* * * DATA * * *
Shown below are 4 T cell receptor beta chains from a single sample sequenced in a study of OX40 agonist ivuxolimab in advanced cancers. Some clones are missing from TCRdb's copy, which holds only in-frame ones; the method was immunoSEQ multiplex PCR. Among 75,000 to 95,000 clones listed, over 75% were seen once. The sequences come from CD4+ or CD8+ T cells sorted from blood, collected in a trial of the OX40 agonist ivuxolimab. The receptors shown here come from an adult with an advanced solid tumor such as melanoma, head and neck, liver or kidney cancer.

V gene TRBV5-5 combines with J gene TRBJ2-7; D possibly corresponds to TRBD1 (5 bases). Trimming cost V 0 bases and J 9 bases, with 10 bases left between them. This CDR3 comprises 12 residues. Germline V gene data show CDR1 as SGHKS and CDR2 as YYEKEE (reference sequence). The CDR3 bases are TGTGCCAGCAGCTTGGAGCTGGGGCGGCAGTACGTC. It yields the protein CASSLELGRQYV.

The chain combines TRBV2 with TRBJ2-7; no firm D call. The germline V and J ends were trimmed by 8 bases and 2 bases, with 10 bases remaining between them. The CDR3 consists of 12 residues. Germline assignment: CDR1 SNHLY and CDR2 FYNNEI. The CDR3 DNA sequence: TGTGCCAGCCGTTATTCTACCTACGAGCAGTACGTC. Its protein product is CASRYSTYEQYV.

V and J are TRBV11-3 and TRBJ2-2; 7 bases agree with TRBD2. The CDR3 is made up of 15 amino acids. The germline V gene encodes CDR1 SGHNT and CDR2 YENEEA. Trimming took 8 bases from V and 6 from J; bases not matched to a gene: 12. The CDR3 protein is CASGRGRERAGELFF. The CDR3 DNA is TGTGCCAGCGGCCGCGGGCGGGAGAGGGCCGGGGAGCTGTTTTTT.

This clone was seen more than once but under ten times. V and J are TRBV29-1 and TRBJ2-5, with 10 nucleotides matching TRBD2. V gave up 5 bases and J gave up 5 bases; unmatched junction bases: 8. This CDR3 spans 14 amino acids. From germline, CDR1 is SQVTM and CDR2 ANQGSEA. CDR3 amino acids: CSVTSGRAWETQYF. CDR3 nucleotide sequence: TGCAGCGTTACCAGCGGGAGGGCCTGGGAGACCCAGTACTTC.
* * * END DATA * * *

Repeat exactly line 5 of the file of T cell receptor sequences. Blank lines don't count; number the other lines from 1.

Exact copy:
This clone was seen more than once but under ten times. V and J are TRBV29-1 and TRBJ2-5, with 10 nucleotides matching TRBD2. V gave up 5 bases and J gave up 5 bases; unmatched junction bases: 8. This CDR3 spans 14 amino acids. From germline, CDR1 is SQVTM and CDR2 ANQGSEA. CDR3 amino acids: CSVTSGRAWETQYF. CDR3 nucleotide sequence: TGCAGCGTTACCAGCGGGAGGGCCTGGGAGACCCAGTACTTC.